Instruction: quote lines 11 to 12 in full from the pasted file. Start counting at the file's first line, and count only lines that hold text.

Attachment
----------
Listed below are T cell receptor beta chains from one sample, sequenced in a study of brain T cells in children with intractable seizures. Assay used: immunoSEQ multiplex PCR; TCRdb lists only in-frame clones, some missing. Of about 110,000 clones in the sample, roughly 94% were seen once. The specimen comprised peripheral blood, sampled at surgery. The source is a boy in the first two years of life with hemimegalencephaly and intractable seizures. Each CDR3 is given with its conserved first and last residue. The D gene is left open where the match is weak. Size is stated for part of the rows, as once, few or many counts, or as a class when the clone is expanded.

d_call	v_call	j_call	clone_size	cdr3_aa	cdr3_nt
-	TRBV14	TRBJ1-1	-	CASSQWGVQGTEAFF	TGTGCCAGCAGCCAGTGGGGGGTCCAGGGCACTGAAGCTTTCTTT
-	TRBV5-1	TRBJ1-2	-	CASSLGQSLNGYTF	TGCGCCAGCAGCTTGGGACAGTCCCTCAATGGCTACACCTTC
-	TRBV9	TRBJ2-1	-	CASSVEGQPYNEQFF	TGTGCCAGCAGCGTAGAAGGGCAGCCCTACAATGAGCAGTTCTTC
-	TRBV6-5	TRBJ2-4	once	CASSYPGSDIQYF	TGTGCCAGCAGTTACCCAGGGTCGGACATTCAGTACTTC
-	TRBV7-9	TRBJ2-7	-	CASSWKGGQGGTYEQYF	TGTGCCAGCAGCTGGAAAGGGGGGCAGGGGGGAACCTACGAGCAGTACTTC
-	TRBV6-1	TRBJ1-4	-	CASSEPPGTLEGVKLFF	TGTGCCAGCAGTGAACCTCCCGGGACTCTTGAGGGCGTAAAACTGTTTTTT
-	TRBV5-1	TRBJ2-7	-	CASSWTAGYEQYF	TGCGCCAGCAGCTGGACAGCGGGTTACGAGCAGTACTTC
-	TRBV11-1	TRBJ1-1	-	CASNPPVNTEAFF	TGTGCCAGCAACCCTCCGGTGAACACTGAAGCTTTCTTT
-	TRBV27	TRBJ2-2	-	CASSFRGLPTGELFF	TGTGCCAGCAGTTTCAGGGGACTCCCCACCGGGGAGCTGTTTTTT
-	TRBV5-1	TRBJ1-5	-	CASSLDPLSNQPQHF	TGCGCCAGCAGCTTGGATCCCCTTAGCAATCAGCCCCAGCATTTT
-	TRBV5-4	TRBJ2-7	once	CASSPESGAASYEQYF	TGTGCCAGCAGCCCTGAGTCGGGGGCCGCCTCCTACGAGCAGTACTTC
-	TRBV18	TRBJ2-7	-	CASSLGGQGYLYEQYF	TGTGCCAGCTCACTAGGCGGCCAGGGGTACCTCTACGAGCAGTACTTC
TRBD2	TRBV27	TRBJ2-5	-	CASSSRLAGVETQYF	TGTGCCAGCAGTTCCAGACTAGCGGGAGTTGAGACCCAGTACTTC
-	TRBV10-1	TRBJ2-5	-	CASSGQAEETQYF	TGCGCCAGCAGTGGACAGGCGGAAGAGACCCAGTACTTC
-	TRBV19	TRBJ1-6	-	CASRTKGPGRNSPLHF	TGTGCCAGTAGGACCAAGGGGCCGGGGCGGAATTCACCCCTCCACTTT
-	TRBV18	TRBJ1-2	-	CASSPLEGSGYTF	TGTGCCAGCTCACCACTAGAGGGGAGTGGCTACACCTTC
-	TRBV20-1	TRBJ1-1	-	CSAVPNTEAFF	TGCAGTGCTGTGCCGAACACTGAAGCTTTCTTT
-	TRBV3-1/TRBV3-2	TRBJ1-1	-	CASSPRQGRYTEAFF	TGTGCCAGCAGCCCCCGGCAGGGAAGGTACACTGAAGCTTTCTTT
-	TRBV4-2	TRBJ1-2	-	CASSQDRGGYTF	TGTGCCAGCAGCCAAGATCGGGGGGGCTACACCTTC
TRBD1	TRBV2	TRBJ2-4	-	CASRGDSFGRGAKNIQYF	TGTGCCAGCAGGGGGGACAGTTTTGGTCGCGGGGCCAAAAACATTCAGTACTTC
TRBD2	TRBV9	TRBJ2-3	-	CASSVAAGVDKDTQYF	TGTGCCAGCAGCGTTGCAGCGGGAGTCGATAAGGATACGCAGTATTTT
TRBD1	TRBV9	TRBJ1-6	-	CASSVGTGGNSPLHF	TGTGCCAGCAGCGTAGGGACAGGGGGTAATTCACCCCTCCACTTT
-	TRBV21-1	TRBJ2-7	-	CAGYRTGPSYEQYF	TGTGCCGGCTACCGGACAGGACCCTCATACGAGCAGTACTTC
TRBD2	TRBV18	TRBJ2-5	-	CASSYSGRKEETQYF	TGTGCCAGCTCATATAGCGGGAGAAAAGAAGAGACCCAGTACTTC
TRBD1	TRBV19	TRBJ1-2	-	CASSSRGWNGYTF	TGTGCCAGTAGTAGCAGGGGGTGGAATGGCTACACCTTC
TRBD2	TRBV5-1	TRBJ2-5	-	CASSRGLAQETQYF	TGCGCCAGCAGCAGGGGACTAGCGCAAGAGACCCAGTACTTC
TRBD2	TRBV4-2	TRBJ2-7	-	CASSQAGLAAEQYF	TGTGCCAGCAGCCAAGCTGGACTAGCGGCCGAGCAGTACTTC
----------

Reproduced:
-	TRBV27	TRBJ2-2	-	CASSFRGLPTGELFF	TGTGCCAGCAGTTTCAGGGGACTCCCCACCGGGGAGCTGTTTTTT
-	TRBV5-1	TRBJ1-5	-	CASSLDPLSNQPQHF	TGCGCCAGCAGCTTGGATCCCCTTAGCAATCAGCCCCAGCATTTT